Achieve low PLL jitter via improved power integrity (www.edn.com)

Best practices of PLL implementation

A PLL (phase locked loop) or frequency synthesizer is used to generate high frequency clocks to ADCs and other devices. It is crucial to maintain a very low jitter or phase noise in the PLL output to ensure high SNR (signal to noise ratio) in downstream devices, as governed by equation (1). Hence, it is very important for the designer to apply the following best practices during board level PLL implementation:

(i) ensure sufficient decoupling capacitor quantity for low switching noise from voltage supply to PLL

(ii) insert ferrite bead between analog and digital power net of PLL to prevent injection of digital transient noise to analog domain

(iii) generate PLL output in differential mode instead of single ended signal to minimize common mode noise

(iv) proper PCB layout routing for PLL signal (i.e., at least 30 mil away from other signals or parts) to minimize crosstalk

(v) use input reference frequency (i.e., crystal oscillator) with low noise

(vi) configure low pass filter in PLL with lower cut-off frequency to suppress the noise coupled into the phase detector, as shown in Figure 1

Figure 1. Basic block diagram of PLL

Effect of power integrity on jitter

A prototype PCB with PLL generating a 500MHz differential signal, powered by 3.3V from a DC-DC converter with 500kHz switching frequency, is implemented with application of points ii to vi above.

The jitter analysis of PLL signal in time domain is performed using EZJit test software in DSO80000 series oscilloscope (at least 3GHz bandwidth to cover 5th harmonic of the 500MHz signal) from Keysight. With reference to the analysis result shown in Figure 2, the PLL output has TJ (total jitter) of ~300ps or 15% of the 500MHz clock period, which is very high and unacceptable to the ADC.

Figure 2. PLL jitter for poor power integrity

In order to root out the noise spurs that couple into the PLL thru power net, probing of the signal in the frequency domain using a Keysight E4411B spectrum analyzer is performed. With reference to spectral analysis result shown in Figure 3, a noise spike of -49dBc at ~500kHz off center frequency of 500MHz is observed. This noise spike is coupled from the switching of the voltage regulator to PLL.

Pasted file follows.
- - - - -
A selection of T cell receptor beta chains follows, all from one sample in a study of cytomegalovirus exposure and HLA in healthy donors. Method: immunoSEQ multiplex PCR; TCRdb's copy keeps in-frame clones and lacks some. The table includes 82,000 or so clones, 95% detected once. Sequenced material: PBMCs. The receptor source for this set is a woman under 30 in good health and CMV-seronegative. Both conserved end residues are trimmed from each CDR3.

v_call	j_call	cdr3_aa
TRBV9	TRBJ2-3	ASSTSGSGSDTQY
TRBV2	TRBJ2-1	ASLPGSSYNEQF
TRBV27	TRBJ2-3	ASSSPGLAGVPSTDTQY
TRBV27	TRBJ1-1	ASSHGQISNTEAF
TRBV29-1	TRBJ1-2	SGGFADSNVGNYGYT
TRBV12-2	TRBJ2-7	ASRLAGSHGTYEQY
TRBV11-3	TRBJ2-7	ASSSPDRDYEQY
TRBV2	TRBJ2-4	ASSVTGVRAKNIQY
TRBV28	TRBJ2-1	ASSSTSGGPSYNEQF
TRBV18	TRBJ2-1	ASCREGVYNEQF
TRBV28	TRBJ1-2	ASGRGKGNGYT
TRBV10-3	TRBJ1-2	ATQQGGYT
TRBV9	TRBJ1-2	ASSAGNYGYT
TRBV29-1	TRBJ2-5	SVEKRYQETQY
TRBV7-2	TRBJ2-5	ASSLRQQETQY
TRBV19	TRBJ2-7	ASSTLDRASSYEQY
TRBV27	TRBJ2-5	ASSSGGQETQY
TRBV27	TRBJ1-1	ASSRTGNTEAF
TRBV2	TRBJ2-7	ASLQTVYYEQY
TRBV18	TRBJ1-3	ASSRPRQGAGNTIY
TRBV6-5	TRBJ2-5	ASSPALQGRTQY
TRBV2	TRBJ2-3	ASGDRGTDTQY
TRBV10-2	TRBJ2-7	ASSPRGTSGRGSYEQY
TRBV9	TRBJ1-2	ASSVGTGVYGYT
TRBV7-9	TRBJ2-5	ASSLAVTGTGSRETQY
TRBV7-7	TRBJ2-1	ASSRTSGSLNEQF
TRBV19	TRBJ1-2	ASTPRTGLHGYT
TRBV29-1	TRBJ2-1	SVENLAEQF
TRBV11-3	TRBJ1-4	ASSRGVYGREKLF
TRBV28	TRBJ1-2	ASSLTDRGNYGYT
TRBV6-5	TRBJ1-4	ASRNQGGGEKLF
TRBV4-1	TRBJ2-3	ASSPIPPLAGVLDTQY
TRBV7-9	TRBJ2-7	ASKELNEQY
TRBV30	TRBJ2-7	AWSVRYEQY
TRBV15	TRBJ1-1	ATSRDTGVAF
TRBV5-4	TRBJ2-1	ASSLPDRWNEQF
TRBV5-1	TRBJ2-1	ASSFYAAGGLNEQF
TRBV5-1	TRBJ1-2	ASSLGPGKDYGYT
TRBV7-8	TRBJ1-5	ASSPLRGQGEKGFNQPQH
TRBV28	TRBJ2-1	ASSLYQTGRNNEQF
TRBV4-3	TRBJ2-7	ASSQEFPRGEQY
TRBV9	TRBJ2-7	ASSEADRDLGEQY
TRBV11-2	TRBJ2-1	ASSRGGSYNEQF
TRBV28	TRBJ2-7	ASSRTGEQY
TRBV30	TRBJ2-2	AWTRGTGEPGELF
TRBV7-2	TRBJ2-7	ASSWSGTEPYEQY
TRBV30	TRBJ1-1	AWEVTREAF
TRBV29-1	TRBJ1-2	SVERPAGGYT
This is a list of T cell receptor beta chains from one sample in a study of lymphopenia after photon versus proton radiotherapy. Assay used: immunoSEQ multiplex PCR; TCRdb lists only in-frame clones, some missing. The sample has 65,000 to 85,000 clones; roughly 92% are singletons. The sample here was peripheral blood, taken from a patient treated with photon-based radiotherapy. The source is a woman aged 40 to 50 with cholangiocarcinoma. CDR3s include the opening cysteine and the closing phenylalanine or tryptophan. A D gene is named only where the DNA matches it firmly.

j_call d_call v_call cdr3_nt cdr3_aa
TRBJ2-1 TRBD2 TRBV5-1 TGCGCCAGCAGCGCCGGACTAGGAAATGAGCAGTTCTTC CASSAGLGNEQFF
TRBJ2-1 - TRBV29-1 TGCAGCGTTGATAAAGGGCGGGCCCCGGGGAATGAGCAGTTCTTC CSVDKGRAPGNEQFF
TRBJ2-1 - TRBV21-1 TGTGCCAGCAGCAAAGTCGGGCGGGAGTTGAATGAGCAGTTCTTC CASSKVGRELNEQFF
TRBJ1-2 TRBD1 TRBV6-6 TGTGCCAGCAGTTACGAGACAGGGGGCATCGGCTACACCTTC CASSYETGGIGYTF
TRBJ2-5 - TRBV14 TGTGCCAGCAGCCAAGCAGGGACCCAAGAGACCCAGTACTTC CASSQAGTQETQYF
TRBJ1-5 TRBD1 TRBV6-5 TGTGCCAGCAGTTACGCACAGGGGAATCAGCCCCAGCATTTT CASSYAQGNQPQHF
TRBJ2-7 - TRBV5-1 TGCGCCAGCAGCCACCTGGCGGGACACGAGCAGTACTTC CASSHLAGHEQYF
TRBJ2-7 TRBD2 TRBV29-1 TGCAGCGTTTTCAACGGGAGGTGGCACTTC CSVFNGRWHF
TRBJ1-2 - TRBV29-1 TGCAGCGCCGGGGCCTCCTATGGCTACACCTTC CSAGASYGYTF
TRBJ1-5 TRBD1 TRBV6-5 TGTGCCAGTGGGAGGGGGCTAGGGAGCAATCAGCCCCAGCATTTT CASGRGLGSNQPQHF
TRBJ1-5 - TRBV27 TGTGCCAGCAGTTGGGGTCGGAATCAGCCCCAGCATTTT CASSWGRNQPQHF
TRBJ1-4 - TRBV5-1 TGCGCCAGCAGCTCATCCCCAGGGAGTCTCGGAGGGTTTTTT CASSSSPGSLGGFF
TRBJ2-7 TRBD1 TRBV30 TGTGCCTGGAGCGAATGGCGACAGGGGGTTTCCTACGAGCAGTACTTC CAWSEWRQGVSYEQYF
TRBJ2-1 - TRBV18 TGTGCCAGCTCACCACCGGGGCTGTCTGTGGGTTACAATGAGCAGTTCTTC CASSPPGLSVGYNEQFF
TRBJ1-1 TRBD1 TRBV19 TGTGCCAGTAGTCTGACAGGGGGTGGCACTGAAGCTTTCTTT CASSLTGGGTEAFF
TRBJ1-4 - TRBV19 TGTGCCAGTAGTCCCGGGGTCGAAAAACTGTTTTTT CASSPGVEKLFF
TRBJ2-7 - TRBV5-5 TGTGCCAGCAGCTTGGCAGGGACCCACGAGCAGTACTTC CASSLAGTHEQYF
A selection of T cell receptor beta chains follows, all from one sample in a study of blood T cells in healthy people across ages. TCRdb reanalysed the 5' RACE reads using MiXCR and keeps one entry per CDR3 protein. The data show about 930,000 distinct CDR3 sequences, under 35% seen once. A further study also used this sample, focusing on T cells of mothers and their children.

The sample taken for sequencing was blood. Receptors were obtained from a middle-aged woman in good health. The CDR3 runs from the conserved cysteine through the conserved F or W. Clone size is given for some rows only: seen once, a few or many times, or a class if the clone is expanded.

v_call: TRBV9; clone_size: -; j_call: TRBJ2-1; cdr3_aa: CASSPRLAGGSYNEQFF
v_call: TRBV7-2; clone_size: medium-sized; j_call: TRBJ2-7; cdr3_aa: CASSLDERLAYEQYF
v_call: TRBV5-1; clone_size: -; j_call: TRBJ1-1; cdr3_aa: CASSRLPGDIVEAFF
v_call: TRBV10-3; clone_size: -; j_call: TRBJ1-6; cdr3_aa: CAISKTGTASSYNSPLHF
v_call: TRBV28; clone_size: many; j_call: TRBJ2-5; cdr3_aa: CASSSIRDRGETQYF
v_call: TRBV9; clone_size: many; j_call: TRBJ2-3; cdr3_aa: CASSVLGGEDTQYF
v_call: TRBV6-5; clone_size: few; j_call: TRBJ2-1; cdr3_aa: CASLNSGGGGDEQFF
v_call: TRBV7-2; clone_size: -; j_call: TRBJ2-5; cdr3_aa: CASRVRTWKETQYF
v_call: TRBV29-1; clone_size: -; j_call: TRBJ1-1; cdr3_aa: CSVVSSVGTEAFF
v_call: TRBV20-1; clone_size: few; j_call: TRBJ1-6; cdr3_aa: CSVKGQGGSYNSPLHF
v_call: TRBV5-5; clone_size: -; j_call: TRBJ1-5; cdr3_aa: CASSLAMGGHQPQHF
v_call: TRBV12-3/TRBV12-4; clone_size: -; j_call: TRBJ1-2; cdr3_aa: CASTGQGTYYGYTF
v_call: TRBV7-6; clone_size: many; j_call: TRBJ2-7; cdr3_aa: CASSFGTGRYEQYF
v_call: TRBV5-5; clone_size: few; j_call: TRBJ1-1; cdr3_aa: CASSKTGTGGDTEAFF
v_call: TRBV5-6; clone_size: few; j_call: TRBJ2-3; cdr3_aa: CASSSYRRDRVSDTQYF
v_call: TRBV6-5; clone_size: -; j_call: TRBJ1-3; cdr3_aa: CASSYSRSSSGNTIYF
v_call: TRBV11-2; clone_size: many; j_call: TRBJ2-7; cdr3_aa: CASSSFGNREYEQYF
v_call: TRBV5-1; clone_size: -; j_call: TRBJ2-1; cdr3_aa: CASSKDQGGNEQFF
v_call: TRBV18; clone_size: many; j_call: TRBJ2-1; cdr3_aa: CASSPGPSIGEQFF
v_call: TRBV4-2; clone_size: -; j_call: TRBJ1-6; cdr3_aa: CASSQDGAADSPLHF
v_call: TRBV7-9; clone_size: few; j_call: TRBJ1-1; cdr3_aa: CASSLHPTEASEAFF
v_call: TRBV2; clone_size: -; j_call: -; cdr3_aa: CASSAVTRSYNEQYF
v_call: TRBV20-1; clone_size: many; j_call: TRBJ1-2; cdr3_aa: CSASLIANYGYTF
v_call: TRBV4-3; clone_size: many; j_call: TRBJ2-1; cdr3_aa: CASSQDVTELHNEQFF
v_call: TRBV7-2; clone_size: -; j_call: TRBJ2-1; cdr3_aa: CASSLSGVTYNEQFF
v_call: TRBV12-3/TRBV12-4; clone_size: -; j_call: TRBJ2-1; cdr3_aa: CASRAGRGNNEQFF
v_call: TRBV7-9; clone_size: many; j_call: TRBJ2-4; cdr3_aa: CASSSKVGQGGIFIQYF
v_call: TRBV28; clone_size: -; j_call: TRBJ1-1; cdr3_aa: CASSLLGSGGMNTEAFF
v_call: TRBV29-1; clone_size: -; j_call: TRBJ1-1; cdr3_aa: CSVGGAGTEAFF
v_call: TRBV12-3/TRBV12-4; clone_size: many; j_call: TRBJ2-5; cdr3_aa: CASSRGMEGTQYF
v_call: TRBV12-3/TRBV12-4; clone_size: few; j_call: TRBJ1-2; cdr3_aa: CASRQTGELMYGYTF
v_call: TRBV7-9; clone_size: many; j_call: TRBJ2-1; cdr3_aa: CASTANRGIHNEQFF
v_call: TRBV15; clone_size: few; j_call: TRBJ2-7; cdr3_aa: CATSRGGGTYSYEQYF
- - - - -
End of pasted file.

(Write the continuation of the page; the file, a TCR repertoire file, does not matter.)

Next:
Figure 3. PLL spectrum for poor power integrity

The switching noise of voltage regulator is characterized in AC coupling mode of oscilloscope. The switching noise has very large amplitude of ~250mVpp or 7.5% of 3.3V by observing the oscilloscope waveform shown in Figure 4.

Figure 4. Noise ripple for poor power integrity

Based on the resonant frequency profile of different power network elements displayed in Figure 5, the switching frequency of 500kHz falls in the region of bulk bypass capacitors. In order to suppress the 500kHz switching noise, two low ESR 100µF capacitors are added in parallel to the power net near output pin of voltage regulator.

Figure 5. Resonance profile of PDN elements

Referring to the switching noise waveform in Figure 6, after adding more bulk bypass capacitors, the noise amplitude gets attenuated tremendously to ~50mVpp or 1.5% of 3.3V.

Figure 6. Noise ripple for improved power integrity

After observing a significant attenuation of switching noise in power net to PLL, its 500MHz output signal is characterized again in both time and frequency domain.

The spectral analysis result in Figure 7 indicates that the spike at 500kHz off the PLL output signal gets suppressed to -75dBc. Meanwhile, the jitter analysis result in Figure 8 indicates a tremendous reduction of TJ to 42ps or 2% of clock period of 500MHz.

Figure 7. PLL spectrum for improved power integrity

Figure 8. PLL jitter for improved power integrity

According to equation (2), noise in power net is generated when PDN impedance interacts with the transient current of all components connected to the power net (including voltage regulator and load ICs) over a wide band. By placing sufficient quantity of bypass and decoupling capacitors across the power net, PDN impedance is reduced and subsequently the power rail noise is attenuated. Ultimately, PLL output jitter is minimized.

Noise ripple = transient current x PDN impedance     (2)

Conclusion

It is essential that each of the best practices listed at the beginning of this article is applied in the implementation of PLLs on a PCB, especially the power integrity aspect. In the situation where power integrity simulation software is unavailable to be used, analytical and troubleshooting techniques discussed in the second section are applicable to root out the culprits of PLL jitter.

References

[1] “Power Distribution Network Planning“, by Barry Olney, In-Circuit Design Pty Ltd Australia

[2] “Basic Concepts of Power Distribution Network Design for High Speed Transmission“, by F.Carrio, V.Gonzalez and E.Sanchis

[3] “Fundamentals of Phase Locked Loops (PLLs)“, Analog Devices

[4] “ADC FUNDAMENTALS“, Analog Devices

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